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Author Topic: Bulava missile thread  (Read 12443 times)
 
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dexy
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« Reply #15 on: September 03, 2010, 01:51:32 pm »

03.09.2010.

Russia to resume test launches of troubled Bulava missile Sept. 9-12

Test launches of Russia's Bulava ballistic missile will resume between September 9 and 12, a defense industry source said on Friday.

Test launches of Russia's Bulava ballistic missile will resume between September 9 and 12, a defense industry source said on Friday.

"Everything is ready for the resumption of test launches," the source said. "I do not think there will be any postponement this time."

Bulava test launches were put on hold after a failed launch, from the Dmitry Donskoy nuclear submarine in the White Sea on December 9, 2009, which was caused by a defective engine nozzle.

The source also said if the launch is successful, at least another three test launched will be conducted before the end of the year.

The Bulava (SS-NX-30), a three-stage liquid and solid-propellant submarine-launched ballistic missile (SLBM), has officially suffered seven failures in 12 tests.

But some analysts suggest that in reality the number of failures was considerably larger, with Russian military expert Pavel Felgenhauer suggesting that of the Bulava's 12 test launches, only one was entirely successful.

MOSCOW, September 3

Source: RIA Novosti
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« Reply #16 on: September 22, 2010, 08:16:47 pm »

22.09.2010.

Test-launches of Russia's troubled Bulava missile delayed again

Test launches of Russia's ill-fated Bulava ballistic missile will resume "soon," but not in September as previously announced, General Staff Chief Nikolai Makarov said on Wednesday.

Test launches of Russia's ill-fated Bulava ballistic missile will resume "soon," but not in September as previously announced, General Staff Chief Nikolai Makarov said on Wednesday.

Defense Minister Sergei Serdyukov said two weeks ago that the test launches would resume in the second half of September.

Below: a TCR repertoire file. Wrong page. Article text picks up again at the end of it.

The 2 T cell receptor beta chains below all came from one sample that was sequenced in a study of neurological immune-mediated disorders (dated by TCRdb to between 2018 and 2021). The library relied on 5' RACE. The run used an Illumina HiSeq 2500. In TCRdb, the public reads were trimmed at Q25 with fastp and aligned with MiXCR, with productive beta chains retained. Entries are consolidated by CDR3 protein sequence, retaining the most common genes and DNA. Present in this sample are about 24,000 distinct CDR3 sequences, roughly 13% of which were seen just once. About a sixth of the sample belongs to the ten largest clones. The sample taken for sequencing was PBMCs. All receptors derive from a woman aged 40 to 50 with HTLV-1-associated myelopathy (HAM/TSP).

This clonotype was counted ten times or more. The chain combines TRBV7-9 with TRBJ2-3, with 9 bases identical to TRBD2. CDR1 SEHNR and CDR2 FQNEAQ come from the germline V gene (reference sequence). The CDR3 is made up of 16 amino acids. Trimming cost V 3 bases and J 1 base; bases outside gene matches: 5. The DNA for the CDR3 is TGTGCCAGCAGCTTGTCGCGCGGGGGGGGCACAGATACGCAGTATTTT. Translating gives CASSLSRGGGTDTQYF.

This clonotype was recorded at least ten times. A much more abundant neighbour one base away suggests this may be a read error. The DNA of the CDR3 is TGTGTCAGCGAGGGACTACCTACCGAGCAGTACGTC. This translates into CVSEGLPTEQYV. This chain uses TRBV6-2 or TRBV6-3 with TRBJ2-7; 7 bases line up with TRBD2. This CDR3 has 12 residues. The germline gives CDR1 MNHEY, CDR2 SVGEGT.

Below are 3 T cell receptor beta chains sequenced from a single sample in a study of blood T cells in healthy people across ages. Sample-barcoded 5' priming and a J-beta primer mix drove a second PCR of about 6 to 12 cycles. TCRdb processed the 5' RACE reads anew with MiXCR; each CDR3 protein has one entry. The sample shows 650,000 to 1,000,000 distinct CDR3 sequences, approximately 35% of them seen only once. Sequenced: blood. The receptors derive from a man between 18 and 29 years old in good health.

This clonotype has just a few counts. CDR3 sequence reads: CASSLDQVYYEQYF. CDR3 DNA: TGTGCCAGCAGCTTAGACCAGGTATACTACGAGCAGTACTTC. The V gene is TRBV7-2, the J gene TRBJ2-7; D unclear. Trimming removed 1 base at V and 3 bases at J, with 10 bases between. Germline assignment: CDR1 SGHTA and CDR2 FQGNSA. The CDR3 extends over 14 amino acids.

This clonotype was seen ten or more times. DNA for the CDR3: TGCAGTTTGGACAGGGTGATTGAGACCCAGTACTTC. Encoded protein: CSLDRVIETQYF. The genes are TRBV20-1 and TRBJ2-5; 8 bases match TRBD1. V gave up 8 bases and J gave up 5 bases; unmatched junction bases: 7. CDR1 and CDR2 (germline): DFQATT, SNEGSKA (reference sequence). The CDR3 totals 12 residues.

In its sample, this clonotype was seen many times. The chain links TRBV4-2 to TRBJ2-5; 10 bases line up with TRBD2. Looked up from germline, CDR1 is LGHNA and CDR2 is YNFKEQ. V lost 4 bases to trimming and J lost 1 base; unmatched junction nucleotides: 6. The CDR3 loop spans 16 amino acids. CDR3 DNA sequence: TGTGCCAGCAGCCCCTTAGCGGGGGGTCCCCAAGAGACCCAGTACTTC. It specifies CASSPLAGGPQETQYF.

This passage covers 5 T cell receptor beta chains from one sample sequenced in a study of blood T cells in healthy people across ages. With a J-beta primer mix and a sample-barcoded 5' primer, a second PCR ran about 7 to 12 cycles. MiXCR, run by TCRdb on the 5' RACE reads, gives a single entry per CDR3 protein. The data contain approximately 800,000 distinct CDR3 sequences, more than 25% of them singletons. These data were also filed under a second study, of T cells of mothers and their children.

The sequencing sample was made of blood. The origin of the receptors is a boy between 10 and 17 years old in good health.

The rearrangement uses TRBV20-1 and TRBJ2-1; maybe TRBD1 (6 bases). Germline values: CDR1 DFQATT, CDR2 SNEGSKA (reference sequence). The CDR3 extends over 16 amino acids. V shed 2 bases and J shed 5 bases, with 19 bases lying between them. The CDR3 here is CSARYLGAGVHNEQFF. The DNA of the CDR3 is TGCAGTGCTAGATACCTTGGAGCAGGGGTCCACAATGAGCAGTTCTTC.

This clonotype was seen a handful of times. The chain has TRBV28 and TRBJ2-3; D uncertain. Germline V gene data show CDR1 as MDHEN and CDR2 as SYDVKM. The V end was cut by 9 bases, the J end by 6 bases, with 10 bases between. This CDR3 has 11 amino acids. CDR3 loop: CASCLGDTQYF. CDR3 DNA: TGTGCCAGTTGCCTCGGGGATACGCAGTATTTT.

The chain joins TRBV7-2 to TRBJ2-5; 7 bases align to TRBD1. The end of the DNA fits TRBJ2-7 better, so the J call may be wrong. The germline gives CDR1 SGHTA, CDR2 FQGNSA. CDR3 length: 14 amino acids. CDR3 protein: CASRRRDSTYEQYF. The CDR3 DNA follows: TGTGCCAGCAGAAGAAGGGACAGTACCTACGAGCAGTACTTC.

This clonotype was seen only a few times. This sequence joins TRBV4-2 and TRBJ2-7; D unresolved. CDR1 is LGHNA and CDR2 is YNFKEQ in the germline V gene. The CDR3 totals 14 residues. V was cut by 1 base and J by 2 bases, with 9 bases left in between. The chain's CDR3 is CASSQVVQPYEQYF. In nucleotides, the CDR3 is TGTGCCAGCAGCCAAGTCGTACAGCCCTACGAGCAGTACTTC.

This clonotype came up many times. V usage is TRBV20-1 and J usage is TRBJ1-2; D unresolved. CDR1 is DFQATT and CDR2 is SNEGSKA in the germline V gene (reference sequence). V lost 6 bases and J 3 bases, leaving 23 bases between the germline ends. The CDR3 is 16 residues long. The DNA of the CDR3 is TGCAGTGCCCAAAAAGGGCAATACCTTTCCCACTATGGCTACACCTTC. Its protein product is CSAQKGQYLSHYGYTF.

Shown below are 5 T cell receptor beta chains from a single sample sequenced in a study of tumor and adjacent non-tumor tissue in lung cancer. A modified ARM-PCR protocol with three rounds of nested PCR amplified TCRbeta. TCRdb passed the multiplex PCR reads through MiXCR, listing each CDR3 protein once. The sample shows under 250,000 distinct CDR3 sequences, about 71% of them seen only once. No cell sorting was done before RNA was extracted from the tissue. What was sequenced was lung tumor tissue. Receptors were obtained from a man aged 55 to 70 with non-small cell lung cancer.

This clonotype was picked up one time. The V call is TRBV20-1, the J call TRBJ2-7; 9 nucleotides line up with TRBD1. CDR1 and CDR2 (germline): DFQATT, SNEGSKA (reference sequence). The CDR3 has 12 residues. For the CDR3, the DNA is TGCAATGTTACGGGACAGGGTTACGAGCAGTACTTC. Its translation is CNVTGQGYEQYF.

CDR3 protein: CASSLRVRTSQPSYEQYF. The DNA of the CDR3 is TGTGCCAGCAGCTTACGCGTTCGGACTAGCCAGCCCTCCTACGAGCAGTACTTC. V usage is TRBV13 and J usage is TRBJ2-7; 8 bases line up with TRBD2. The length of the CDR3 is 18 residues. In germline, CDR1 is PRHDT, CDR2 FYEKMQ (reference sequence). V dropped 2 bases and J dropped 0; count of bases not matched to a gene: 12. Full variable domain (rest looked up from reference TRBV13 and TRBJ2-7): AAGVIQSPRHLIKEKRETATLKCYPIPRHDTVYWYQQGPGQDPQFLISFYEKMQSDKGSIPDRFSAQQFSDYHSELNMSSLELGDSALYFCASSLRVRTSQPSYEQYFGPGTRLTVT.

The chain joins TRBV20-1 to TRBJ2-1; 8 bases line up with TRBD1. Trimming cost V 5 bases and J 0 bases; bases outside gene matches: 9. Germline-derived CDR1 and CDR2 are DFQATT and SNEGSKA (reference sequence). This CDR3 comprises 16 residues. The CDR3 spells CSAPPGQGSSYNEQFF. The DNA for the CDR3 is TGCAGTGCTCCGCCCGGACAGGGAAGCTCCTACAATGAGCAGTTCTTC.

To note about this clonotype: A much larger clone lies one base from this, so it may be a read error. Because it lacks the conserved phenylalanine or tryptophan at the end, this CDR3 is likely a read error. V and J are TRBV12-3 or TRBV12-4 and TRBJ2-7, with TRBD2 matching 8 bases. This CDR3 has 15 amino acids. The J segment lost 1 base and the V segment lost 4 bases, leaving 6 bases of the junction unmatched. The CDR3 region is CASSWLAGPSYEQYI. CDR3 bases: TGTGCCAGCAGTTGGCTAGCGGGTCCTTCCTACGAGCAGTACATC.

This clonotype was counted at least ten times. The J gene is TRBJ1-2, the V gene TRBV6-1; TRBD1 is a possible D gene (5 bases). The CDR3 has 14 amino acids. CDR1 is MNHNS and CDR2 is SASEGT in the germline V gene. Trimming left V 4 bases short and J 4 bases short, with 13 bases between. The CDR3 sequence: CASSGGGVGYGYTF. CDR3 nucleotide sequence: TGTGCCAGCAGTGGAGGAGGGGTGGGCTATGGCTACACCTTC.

The Bulava test launches were put on hold after a failed launch, from the Dmitry Donskoy nuclear submarine in the White Sea on December 9, 2009, which was caused by a defective engine nozzle.

The Bulava (SS-NX-30), a three-stage liquid and solid-propellant submarine-launched ballistic missile (SLBM), has officially suffered seven failures in 12 tests.

But some analysts suggest that in reality the number of failures is considerably larger, with Russian military expert Pavel Felgenhauer suggesting that of the Bulava's 12 test launches, only one was entirely successful.

 

RAMENSKOYE (Moscow Region), September 22

Source: RIA Novosti
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« Reply #17 on: October 07, 2010, 04:01:38 pm »

07.10.2010.

Russia's Bulava missile hits target in test
http://en.rian.ru/russia/20101007/160865732.html
12:59 07/10/2010

A test warhead from a Bulava submarine-launched ballistic missile successfully hit its target on the Kura test range in Russia's Far East Kamchatka region, the Defense Ministry said on Thursday.

The missile was fired from the Dmitry Donskoy submarine in the White Sea.

Bulava test launches were put on hold after a failed launch on December 9, 2009, which was caused by a defective engine nozzle.

The Bulava (SS-NX-30), a three-stage liquid and solid-propellant submarine-launched ballistic missile (SLBM), has officially suffered seven failures in 13 tests.